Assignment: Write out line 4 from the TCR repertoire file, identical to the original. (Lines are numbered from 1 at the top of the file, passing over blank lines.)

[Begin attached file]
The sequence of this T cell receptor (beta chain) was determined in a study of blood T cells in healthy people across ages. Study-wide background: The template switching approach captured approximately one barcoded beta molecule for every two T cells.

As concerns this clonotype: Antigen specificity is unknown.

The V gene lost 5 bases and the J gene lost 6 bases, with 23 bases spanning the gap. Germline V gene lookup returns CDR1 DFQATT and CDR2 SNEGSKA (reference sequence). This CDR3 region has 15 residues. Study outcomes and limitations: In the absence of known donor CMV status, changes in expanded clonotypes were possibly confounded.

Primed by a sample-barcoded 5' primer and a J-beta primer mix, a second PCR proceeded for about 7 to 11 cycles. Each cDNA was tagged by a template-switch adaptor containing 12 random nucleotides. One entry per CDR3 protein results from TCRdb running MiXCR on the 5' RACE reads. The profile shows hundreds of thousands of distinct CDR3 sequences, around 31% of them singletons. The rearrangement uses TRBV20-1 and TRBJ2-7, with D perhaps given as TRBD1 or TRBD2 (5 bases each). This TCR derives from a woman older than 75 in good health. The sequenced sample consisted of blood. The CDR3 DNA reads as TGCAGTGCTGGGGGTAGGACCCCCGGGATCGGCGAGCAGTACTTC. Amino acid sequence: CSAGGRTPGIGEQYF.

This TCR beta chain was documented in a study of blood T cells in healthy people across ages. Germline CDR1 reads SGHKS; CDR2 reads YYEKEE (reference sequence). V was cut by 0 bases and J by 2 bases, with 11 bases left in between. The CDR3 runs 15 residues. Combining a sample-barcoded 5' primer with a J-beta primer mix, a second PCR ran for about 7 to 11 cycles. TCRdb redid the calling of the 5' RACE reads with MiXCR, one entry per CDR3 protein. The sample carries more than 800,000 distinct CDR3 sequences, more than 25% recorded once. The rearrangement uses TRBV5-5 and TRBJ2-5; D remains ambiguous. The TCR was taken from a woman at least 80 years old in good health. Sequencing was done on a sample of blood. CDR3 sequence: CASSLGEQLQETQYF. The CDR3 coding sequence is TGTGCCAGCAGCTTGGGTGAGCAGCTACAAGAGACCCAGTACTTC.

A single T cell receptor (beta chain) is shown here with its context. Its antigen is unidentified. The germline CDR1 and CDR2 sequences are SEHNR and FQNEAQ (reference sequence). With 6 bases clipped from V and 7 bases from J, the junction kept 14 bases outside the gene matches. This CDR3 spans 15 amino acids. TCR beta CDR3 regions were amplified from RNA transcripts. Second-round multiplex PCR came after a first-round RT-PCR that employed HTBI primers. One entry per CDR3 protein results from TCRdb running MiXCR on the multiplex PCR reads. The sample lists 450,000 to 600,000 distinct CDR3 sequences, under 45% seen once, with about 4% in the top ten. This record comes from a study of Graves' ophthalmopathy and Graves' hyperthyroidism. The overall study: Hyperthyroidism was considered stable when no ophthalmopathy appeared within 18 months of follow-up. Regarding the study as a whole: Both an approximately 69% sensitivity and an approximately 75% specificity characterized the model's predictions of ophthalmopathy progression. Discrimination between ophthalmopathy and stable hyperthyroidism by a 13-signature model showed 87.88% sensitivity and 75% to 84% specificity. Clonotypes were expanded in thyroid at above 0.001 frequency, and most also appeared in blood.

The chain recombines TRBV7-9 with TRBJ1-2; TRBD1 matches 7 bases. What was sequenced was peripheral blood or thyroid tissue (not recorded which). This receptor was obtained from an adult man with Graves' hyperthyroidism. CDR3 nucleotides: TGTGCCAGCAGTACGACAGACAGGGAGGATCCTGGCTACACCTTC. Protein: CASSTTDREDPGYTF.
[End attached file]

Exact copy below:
Primed by a sample-barcoded 5' primer and a J-beta primer mix, a second PCR proceeded for about 7 to 11 cycles. Each cDNA was tagged by a template-switch adaptor containing 12 random nucleotides. One entry per CDR3 protein results from TCRdb running MiXCR on the 5' RACE reads. The profile shows hundreds of thousands of distinct CDR3 sequences, around 31% of them singletons. The rearrangement uses TRBV20-1 and TRBJ2-7, with D perhaps given as TRBD1 or TRBD2 (5 bases each). This TCR derives from a woman older than 75 in good health. The sequenced sample consisted of blood. The CDR3 DNA reads as TGCAGTGCTGGGGGTAGGACCCCCGGGATCGGCGAGCAGTACTTC. Amino acid sequence: CSAGGRTPGIGEQYF.